Once the singles were spun, I chain plied it, again in an attempt to keep the colors clear.  My finished yarn is 420 yards.  Here are all the stats:

  • Beesybee Fibers in Dark Chrysalis, 50% Merino/50% Mulberry Silk
  • Spun and plied on my Kromski Symphony
  • Singles spun using Double Drive at 16:1 ratio, 50 wpi
  • Chain plied using Scotch Tension at 16:1 ratio
  • Finished yarn is 420 yards/114 grams
The way it was dyed and the way I spun it, it will work perfectly for the type of shawl that's an asymmetrical triangle knit end to end (like the original Hitchhiker). More than half of the yardage is the colorful section, so if I start knitting at the gray end, it should work for that type of shawl.  I haven't picked a pattern yet, but I'm looking.  If anyone has any suggestions, I'd love to hear them in the comments!

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Tuesday, September 03, 2019

A Finished Handspun Pullover!

Niamh pullover 
I finished my Niamh pullover.  This was made from my handspun yarn and I loved knitting with it.  Seeing the stripes appear as I knit was so interesting and even though I still can't explain why the sleeve stripes are in the same width range as the body stripes, it was fun to knit.  I followed the pattern exactly, with no modifications.  This was designed by the designer of Ravello and I've knit several of her patterns, so I know from experience they work perfectly for my body type.  This was my first time using the contiguous set in sleeve technique and that was interesting.  I liked it!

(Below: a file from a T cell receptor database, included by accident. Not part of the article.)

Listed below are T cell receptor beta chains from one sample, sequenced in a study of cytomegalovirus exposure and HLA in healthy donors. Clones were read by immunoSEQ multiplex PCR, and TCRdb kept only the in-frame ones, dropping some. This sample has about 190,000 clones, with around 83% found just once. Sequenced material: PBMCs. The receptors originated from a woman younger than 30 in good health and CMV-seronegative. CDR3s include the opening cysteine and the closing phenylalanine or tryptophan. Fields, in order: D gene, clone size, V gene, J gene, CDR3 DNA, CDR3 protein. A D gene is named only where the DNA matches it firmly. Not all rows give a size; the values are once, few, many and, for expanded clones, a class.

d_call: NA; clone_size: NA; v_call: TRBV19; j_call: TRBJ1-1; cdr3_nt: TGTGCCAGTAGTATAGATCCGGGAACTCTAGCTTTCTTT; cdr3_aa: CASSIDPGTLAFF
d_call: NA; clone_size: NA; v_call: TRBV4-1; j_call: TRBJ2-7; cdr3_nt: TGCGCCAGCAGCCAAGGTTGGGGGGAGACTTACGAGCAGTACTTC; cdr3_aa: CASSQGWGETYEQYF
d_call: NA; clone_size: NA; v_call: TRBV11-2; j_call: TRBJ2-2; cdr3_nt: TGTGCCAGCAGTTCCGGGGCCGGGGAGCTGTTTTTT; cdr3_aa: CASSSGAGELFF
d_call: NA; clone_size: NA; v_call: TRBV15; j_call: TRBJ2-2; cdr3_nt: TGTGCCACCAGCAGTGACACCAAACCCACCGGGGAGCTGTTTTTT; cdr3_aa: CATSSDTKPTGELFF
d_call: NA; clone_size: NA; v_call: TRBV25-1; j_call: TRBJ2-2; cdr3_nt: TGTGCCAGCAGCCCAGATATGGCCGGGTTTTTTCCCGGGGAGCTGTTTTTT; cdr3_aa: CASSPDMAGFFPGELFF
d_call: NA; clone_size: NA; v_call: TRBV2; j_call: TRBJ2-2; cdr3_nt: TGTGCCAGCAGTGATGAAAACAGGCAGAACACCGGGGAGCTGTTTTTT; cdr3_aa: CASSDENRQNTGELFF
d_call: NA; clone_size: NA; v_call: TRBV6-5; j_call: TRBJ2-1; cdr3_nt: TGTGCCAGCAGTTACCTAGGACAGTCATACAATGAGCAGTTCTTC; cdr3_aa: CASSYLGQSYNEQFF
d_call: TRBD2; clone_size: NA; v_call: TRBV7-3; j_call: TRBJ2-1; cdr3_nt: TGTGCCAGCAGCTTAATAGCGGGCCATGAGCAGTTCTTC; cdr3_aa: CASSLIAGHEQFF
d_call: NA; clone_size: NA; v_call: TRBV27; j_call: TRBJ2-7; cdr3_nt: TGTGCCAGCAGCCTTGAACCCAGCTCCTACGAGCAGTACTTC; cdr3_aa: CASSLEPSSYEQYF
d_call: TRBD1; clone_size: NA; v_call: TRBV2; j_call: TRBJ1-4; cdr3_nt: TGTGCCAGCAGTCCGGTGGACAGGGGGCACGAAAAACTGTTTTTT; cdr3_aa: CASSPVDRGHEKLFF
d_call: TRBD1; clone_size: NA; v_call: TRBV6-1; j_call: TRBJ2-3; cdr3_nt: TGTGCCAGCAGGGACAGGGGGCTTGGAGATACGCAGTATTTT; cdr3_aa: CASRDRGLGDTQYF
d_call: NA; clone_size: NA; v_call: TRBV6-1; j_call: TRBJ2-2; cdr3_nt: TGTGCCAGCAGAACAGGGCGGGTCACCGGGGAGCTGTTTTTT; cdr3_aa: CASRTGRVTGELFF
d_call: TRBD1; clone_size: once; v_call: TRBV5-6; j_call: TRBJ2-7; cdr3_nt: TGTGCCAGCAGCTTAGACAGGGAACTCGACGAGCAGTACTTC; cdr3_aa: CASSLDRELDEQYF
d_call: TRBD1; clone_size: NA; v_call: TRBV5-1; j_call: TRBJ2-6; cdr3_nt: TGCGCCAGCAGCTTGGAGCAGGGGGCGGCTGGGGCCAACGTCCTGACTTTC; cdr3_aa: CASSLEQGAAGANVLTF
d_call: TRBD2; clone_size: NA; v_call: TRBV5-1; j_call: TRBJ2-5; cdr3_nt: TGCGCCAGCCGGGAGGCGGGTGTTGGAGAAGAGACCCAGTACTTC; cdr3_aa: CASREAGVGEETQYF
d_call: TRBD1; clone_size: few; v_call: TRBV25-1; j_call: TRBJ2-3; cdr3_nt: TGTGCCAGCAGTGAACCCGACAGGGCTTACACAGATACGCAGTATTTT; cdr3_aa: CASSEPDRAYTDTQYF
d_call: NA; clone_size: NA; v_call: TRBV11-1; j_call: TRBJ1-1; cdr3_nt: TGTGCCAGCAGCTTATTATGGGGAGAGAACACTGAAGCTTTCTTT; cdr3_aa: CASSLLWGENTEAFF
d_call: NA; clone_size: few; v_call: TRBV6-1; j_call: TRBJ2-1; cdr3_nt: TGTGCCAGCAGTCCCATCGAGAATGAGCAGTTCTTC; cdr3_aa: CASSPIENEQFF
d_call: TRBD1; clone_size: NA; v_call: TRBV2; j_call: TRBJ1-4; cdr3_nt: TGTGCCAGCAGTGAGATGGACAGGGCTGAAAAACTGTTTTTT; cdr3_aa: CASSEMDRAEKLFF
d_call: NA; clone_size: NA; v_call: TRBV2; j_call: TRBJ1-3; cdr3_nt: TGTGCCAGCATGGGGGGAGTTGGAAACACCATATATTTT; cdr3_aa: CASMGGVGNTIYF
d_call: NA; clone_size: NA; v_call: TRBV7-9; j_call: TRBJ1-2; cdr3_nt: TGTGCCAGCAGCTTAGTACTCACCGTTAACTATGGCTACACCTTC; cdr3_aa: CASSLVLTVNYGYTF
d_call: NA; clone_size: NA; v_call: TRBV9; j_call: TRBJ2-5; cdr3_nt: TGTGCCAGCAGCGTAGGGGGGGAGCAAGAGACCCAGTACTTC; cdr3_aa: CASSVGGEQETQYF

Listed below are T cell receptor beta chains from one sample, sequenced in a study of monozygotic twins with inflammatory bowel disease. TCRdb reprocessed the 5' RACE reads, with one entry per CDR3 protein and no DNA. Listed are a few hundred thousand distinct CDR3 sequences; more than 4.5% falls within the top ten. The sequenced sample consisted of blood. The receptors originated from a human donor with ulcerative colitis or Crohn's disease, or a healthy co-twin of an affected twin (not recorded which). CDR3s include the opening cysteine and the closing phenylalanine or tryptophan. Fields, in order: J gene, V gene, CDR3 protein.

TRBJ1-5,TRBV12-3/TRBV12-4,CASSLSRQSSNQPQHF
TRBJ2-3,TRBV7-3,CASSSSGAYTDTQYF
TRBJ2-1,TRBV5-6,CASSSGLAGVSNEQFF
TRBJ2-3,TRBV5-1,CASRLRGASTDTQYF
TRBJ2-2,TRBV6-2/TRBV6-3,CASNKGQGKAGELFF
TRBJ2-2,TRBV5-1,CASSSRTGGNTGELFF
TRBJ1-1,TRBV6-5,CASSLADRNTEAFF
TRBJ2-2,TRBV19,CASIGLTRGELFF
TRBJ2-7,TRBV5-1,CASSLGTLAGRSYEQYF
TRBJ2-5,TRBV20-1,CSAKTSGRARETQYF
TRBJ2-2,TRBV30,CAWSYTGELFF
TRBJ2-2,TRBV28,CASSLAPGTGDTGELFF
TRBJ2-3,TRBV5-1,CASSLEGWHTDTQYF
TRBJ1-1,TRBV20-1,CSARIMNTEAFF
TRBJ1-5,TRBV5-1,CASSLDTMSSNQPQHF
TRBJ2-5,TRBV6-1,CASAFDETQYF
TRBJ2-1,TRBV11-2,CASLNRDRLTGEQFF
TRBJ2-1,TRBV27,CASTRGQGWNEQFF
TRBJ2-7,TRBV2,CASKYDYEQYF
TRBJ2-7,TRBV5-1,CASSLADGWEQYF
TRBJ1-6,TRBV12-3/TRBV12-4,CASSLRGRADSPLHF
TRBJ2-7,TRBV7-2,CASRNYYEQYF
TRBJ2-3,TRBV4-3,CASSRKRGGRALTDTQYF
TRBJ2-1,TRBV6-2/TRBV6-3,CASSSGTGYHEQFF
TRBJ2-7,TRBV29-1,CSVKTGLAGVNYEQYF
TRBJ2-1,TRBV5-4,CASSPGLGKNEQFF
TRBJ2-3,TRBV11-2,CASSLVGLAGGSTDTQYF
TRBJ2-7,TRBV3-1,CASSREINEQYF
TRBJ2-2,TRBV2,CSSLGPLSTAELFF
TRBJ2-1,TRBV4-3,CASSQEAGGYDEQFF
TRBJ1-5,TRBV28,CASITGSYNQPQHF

Niamh pullover
The finished pullover is lightweight and soft and should be perfect for fall and winter weather around here.  I think it will work on its own as well as layered when it gets cooler.  I actually want to knit another one of these in dark blue - possibly handspun for that as well.  Someday...